For Northants grower W.W. Old and Son, producing the best quality hay requires the use of efficient machinery combined with regular use of preservatives. Geoff Ashcroft reports.
From Knuston High Farm, Irchester, near Wellingborough, W.W. Old and Son compliments its 600-hectare (1,480-acre) of combinable crops with a considerable haymaking workload.
Each season, the family-run farm mows some 250ha (615 acres) of grass with the aim of producing about 6,000 big bales of high quality hay each season.
Most of what is produced is sold around the UK to livestock producers, with a few bales fed on-farm to any over-wintered stock which arrives on a bed and breakfast basis.
Being a time-critical and weather-dependent process, the farm’s haymaking workload is managed with the help of Baler’s Choice preservatives along with a key selection of implements chosen for their ability to deliver speed and efficiency.
Martin (left) and Will Old are pleased with the quality and efficiency of haymaking at Knuston High Farm.
Martin Old, who shares day-to-day responsibilities with his brother Will says: “Given the amount of hay we produce, we do need a bit of a guarantee when it comes to the weather. And while we cannot always rely on the British weather, we simply would not go out without filling the 400-litre applicator on the baler – it is like having a dryer in a bottle.
“We have been using preservatives for about nine years now. Prior to using a forage preservative, hay-making was much more stressful. You could not guarantee much, and there was a lot to lose. And we have had our fair share of failed hay crops in the past.
“While using an additive is not cheap, it does deliver repeatable results when it comes to forage quality,” he says. “We have put regular hay, treated hay and baled silage in front of cattle and they will eat the treated hay before anything else.”
Nature is left to do most of the hay making work.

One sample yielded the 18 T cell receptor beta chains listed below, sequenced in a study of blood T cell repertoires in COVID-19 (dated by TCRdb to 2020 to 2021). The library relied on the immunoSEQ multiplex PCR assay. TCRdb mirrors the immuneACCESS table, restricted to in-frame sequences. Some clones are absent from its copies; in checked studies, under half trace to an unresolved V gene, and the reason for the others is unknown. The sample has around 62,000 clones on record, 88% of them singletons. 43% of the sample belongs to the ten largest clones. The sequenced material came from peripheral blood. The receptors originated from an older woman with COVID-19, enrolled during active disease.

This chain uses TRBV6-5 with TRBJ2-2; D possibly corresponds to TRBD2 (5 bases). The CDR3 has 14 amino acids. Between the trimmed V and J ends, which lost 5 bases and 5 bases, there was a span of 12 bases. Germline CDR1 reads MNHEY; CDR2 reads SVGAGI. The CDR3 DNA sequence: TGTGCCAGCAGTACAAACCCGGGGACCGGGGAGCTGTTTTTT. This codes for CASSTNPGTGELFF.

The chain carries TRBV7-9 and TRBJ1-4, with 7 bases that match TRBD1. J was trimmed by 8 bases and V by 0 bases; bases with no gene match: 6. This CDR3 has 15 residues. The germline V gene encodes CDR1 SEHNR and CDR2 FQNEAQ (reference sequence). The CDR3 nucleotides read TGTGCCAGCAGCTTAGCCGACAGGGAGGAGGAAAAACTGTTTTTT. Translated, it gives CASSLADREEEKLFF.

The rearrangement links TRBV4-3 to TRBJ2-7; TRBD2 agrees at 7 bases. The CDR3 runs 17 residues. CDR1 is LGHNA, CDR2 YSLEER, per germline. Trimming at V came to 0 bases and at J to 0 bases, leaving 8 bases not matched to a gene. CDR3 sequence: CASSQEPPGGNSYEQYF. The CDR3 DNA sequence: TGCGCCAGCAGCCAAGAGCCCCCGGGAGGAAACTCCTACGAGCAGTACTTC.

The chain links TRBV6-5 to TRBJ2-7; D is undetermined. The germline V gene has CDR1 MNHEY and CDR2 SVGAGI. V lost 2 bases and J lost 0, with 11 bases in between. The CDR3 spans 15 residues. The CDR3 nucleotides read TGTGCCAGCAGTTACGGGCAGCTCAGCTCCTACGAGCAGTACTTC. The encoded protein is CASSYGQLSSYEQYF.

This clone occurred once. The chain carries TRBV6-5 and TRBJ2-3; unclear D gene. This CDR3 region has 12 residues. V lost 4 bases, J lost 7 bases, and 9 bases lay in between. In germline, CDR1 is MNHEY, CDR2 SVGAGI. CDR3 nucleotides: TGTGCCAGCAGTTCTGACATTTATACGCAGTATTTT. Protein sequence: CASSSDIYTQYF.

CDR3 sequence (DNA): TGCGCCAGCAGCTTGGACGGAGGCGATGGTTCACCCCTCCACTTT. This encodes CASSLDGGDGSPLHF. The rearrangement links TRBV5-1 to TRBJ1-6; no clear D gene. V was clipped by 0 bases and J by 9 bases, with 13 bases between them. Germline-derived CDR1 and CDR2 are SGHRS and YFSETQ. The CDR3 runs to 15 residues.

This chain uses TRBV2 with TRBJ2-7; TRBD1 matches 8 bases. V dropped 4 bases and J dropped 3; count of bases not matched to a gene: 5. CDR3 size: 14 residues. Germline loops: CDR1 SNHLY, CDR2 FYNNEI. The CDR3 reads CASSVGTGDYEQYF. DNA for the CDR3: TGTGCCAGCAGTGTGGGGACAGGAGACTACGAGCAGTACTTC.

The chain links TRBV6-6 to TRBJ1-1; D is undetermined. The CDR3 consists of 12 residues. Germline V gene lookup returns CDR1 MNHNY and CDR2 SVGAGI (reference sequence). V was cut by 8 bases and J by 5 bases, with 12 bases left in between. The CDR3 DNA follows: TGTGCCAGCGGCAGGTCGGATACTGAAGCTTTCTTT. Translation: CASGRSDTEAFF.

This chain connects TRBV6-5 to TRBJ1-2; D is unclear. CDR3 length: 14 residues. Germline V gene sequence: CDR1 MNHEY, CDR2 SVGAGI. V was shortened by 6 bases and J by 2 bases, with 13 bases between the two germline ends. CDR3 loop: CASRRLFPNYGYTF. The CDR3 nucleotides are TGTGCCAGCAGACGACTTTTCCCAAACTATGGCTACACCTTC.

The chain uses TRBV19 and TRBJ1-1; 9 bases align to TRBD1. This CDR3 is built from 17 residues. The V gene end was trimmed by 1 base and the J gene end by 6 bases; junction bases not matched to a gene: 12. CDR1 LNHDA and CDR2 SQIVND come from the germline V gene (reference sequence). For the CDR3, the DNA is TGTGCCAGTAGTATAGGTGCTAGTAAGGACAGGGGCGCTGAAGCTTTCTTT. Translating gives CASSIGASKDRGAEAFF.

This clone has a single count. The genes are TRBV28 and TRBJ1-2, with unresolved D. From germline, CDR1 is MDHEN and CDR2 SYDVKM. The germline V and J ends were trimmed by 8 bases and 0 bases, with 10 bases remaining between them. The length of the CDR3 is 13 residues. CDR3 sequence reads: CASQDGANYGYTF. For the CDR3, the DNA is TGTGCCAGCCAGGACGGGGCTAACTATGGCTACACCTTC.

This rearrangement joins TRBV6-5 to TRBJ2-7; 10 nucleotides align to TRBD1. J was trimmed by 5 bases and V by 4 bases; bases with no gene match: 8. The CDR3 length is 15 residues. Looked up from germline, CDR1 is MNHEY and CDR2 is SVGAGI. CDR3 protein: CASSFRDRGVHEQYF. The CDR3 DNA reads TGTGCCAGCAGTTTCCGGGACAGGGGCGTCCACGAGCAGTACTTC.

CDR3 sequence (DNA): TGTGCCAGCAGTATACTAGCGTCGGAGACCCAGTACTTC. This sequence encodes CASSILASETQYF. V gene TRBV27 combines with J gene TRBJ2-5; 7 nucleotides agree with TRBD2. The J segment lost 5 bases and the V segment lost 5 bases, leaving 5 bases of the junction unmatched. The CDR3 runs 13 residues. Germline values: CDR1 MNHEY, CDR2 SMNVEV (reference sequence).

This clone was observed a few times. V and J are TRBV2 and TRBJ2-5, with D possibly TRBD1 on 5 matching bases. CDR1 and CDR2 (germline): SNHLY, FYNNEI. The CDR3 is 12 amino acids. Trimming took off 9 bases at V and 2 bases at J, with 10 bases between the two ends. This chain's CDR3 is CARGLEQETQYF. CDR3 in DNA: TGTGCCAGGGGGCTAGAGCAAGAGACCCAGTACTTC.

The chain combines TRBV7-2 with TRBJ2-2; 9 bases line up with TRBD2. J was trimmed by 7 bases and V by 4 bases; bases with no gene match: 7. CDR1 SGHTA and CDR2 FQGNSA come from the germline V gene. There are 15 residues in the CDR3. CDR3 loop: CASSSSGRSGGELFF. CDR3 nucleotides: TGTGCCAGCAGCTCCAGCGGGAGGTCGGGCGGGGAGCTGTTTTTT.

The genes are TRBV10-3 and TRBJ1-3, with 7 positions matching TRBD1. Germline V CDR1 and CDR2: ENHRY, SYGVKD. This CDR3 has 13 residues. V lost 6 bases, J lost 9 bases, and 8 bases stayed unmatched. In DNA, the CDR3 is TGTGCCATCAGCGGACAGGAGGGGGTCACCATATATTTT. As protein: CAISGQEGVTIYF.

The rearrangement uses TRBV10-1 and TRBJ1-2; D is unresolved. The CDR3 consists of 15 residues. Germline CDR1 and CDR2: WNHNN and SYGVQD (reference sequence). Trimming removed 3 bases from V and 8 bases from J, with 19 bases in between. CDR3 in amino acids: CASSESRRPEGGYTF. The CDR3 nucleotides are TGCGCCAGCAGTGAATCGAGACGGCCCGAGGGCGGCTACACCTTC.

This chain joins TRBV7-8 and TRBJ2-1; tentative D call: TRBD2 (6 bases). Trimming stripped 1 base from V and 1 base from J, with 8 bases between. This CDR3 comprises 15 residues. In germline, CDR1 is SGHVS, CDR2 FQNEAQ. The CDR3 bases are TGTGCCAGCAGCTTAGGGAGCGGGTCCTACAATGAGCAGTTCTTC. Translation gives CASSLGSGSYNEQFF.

The farm’s approach to perhaps the most traditional of forage-making processes is one which also has a heavy reliance on high-output machinery. Speed and efficiency are as essential as the use of preservatives.
He says using the right equipment at the right time is vital and the process starts with two trailed Kuhn mower conditioners. “We need to make the most of drying time when producing quality hay,” he says. “The less time we spend in the field mowing and tedding, the more time there is for the sun to do its work.
“Our preference is to mow early in the morning and then leave the spread grass to wilt,” he says. “We do not want to spend all day cutting grass – we need to get in and out quickly, and let nature do the work for us throughout the day.
“This method lets us manage our workload in pursuit of quality.”
An almost obsessive approach is needed when it comes to seeking a suitable weather window for haymaking.
“We really need four to five days of good, settled, warm weather and I watch countless weather websites and apps before sending the mowers out of the yard.”
With the crop near its target moisture content of 22-28%, hay is put in swaths immediately in front of the baler.
Once the process starts, Martin and Will make hay in 40ha (100-acre) blocks.
Martin says: “Such an area is comfortably manageable when it comes to tedding, raking and baling. It allows us to spread our risk throughout the summer, according to grass varieties.”
Grass crops are assessed on an individual basis, but the rule of thumb is to ted on a daily basis using two Kuhn multi-rotor machines offering eight-metre and 10m working widths. Again, speed is the key, and moving crops quickly allows the sun to do the bulk of the work.